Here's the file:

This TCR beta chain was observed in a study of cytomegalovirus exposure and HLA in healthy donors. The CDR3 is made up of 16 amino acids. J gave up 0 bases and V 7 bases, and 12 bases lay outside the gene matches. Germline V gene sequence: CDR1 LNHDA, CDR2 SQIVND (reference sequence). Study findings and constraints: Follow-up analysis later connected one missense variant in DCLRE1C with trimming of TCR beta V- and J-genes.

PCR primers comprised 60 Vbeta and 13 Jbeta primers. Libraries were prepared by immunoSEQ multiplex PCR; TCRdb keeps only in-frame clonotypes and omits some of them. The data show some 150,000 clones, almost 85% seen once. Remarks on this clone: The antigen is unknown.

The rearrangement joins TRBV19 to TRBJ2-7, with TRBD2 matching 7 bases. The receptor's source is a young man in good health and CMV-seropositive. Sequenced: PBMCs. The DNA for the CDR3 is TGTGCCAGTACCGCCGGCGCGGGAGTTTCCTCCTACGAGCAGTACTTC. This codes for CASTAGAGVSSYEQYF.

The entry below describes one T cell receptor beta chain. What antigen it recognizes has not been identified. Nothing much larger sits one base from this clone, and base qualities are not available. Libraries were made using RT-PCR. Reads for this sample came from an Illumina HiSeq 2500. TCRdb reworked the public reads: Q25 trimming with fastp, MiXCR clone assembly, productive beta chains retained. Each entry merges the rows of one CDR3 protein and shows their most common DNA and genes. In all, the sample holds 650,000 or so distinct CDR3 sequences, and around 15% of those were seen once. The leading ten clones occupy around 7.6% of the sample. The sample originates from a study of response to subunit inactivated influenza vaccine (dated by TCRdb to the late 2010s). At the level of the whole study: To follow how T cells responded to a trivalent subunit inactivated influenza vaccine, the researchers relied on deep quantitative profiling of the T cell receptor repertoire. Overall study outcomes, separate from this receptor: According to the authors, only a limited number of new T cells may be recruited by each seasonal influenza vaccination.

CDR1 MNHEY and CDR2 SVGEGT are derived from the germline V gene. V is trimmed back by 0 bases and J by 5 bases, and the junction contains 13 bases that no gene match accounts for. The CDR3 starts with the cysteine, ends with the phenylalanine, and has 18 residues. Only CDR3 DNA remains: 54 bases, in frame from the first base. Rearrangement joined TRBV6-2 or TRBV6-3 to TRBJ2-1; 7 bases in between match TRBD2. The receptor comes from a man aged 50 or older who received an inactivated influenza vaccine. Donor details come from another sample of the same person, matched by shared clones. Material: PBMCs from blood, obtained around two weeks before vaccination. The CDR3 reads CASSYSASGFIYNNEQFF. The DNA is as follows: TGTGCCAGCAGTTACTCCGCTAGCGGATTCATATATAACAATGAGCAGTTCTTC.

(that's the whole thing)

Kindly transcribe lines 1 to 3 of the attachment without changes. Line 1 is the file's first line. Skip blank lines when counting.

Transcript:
This TCR beta chain was observed in a study of cytomegalovirus exposure and HLA in healthy donors. The CDR3 is made up of 16 amino acids. J gave up 0 bases and V 7 bases, and 12 bases lay outside the gene matches. Germline V gene sequence: CDR1 LNHDA, CDR2 SQIVND (reference sequence). Study findings and constraints: Follow-up analysis later connected one missense variant in DCLRE1C with trimming of TCR beta V- and J-genes.

PCR primers comprised 60 Vbeta and 13 Jbeta primers. Libraries were prepared by immunoSEQ multiplex PCR; TCRdb keeps only in-frame clonotypes and omits some of them. The data show some 150,000 clones, almost 85% seen once. Remarks on this clone: The antigen is unknown.

The rearrangement joins TRBV19 to TRBJ2-7, with TRBD2 matching 7 bases. The receptor's source is a young man in good health and CMV-seropositive. Sequenced: PBMCs. The DNA for the CDR3 is TGTGCCAGTACCGCCGGCGCGGGAGTTTCCTCCTACGAGCAGTACTTC. This codes for CASTAGAGVSSYEQYF.